When considering a vintage lens for digital -- especially a zoom -- if you are lucky enough to have an overcast day take some test shots of bare tree branches, utility wires, or something else small and contrasty against that sky. Chromatic aberration (CA) wasn't as much of an issue with film, but can rear its ugly head on digital sensors.

Some of my not-so-vintage faves are Zeiss Biogon 25mm f/2.8, Cosina/Voigtlander Skopar 35mm f/2.5, and Leica Summilux 50mm f/1.4 (pre-ASPH). All with Leica M mount, which means adapters are available.

anthony marsh's picture

"Back then the bar was set lower for 35mm, grain and general lack of sharpness"? James Madison has recently published many ill considered essays and this one is no exception. I daresay that LEICA, ZEISS, MAMIYA, PENTAX, MINOLTA and others offered extremely sharp optics which are still eminently usable. Grain??? Is he not aware that grain is a characteristic of certain films and not so much lenses?

Simon Miller's picture

Just to be clear - this is of course an excellent idea but ensure you have a camera with a focal plane - and turn all your IBIS off!!!! Get our Voigtlanders out there

Arthur q's picture

I spent a lot of money buying the best camera and lens that I could not afford.
Why should I now buy a cheap lens that will prevent me from going out to use my wonderful camera?

Buy what you can, and then enjoy it! (My wife does enjoy my prints)

Gil Aegerter's picture

Weight is not necessarily a reason to go to older lenses. My 18-35mm g weighs a tad over 13 punces. My 24mm f2.8 ais is 10 ounces. My 25-50mm weighs 21 ounces. But there are other advantages to older Nikkors -- size of lenses and filters (yay 52mm!), hard stop at infinity (great in the dark for astro). As far as sharpness, a shot with that 24mm ran full frame vertical six columns wide on the cover of the LA Times Sunday Travel section. Works for me.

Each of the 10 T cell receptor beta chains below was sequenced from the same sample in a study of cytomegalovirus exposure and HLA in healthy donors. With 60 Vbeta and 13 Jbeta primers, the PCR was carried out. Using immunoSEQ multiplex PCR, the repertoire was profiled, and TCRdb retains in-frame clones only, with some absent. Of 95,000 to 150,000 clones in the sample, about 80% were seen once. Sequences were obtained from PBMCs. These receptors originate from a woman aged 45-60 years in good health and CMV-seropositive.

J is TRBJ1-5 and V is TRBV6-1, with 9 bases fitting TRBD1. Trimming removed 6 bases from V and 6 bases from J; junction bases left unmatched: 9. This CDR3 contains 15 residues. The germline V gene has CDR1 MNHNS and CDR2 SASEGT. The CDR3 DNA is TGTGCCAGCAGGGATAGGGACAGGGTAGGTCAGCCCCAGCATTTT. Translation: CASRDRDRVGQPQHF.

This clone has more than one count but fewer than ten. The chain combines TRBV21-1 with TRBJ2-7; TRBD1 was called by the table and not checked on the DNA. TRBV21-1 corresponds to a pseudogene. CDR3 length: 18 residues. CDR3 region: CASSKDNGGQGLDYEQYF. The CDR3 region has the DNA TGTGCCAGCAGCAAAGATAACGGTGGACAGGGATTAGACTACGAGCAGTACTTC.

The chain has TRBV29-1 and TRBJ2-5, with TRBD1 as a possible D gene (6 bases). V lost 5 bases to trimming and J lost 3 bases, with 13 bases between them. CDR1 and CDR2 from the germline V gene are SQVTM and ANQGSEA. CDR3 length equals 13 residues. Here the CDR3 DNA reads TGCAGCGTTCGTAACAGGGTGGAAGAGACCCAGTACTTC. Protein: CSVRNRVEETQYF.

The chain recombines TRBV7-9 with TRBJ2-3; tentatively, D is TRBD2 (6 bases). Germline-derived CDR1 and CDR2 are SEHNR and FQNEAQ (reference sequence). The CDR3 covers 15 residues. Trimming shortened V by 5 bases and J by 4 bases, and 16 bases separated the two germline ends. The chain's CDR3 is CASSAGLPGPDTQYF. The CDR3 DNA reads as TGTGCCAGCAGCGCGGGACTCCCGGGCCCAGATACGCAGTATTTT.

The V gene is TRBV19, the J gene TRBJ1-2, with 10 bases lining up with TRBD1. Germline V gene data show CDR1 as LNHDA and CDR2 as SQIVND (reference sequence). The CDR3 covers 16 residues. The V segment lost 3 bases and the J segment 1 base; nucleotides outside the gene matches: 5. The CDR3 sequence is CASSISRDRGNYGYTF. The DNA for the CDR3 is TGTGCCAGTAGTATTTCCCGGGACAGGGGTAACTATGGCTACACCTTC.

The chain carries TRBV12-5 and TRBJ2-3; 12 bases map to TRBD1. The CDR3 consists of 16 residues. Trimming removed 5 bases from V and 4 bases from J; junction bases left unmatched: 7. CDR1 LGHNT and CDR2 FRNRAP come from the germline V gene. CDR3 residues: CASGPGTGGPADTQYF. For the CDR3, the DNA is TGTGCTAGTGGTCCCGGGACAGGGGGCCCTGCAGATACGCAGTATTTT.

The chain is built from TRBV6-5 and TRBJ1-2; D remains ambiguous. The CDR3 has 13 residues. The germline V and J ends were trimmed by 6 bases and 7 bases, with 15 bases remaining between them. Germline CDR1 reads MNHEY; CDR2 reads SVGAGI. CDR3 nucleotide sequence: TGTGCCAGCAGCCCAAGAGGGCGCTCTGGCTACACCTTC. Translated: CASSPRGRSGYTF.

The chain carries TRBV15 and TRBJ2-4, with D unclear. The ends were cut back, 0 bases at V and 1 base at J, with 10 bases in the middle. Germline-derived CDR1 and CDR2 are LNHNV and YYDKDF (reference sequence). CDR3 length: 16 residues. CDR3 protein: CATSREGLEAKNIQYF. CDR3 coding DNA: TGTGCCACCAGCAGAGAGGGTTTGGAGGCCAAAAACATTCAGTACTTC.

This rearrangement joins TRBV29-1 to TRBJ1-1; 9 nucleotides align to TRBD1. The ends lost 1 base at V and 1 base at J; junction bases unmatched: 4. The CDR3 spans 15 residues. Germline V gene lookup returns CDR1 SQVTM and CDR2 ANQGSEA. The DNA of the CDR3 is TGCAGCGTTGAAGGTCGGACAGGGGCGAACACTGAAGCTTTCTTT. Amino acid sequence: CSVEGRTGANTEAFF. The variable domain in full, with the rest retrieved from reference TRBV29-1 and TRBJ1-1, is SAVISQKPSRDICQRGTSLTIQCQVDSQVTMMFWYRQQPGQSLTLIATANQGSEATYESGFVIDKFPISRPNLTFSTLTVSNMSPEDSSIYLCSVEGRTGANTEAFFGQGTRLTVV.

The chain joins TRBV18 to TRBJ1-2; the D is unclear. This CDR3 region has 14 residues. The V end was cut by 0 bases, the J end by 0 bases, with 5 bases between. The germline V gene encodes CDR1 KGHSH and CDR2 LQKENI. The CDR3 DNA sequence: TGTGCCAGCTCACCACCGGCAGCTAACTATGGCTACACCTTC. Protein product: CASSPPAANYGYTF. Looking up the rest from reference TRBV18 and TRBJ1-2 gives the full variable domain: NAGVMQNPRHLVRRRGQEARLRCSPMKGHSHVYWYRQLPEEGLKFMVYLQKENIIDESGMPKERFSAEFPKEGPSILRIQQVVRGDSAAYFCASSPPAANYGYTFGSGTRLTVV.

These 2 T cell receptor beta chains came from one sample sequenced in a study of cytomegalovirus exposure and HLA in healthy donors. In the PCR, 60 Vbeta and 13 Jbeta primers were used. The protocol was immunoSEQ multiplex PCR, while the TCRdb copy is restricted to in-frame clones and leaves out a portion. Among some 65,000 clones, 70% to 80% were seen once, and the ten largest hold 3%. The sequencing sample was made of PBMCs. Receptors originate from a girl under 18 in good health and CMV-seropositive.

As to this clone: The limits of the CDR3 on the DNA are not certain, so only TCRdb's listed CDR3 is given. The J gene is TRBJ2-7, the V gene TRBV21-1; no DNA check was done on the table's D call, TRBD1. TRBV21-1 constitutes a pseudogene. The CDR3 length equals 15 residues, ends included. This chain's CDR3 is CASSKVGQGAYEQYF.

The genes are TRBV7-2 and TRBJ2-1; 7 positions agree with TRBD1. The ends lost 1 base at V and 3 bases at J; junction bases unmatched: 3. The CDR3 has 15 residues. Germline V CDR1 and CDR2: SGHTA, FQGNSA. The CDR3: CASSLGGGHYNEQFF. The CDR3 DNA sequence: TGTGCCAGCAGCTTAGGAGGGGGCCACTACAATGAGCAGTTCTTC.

Adam Palmer's picture

I love my vintage nikkor glass for portraits but for landscapes it's all about wide angle lenses with corner to corner sharpness. Something you didn't used to see a lot of back in the day. My recently released tamron 17-35mm cost me about $500 and is sharper than a lot of $2k zooms from the 90s

Justin Sharp's picture

I mentioned this above so forgive me if you already read my comment, but I shoot nothing but landscapes with pre1920s lenses (mostly with long lenses too). They are very soft but make beautiful photos. I guess it depends on your expectations and embracing the qualities of these lenses.

Guy Butterworth's picture

maybe just shoot film.. save your self some hassle and money . all you need is a lightbox and a lens and film to shoot landscapes and a light meter ... no video functions , no auto focus , no eye or animal detection or ibis , or video just a none electronic camera , film, meter , filters and tripod ...

Timothy Roper's picture

For landscapes, right now I mostly use my Mamiya 6 and its stellar lenses, which are among the best ever made according to some. The results are absolutely amazing. However, I am planning to get one of the new 40+MP mirrorless cameras, and plan to use native lenses on it. I really like auto focus--even for landscapes. It just makes things much easier, and I can't deal with focus peaking and/or zooming to manually focus by eye. So no, I'll keep using my Mamiya lenses when shooting film, but no shooting digital.

Rk K's picture

It would be a more convincing article if it actually had some landscape photos in it, as example. All of these mostly travel snapshots are trivial to achieve with a cheap f4 standard zoom though.

RT Simon's picture

Not really sure about the point of this article, because it is illustrated with such poor quality photographs. Just as a lark let’s submit these photographs to the next F stoppers landscape competition, and see exactly how many of them get the snapshot designation.

BubbA Gumphy's picture

I'm curious - if my Nikkor lenses for my D100 (I went digital in 2002) won't work with my D7500, how does/can a pre-digital lens work with a digital camera?

As for shooting with film lenses, I'd suggest trying to shoot with the cameras and format they were created for. There's a certain elegance to that process.

Zelph Young's picture

One real problem crops up. Many digital cameras do not support manual focus nearly as well as the older film cameras because their viewing screens aren't set up for it. No split screen finders, often darker than our old film cameras.
While I find it very easy to focus with the F3 Nikons the digital offerings are not really set up for it.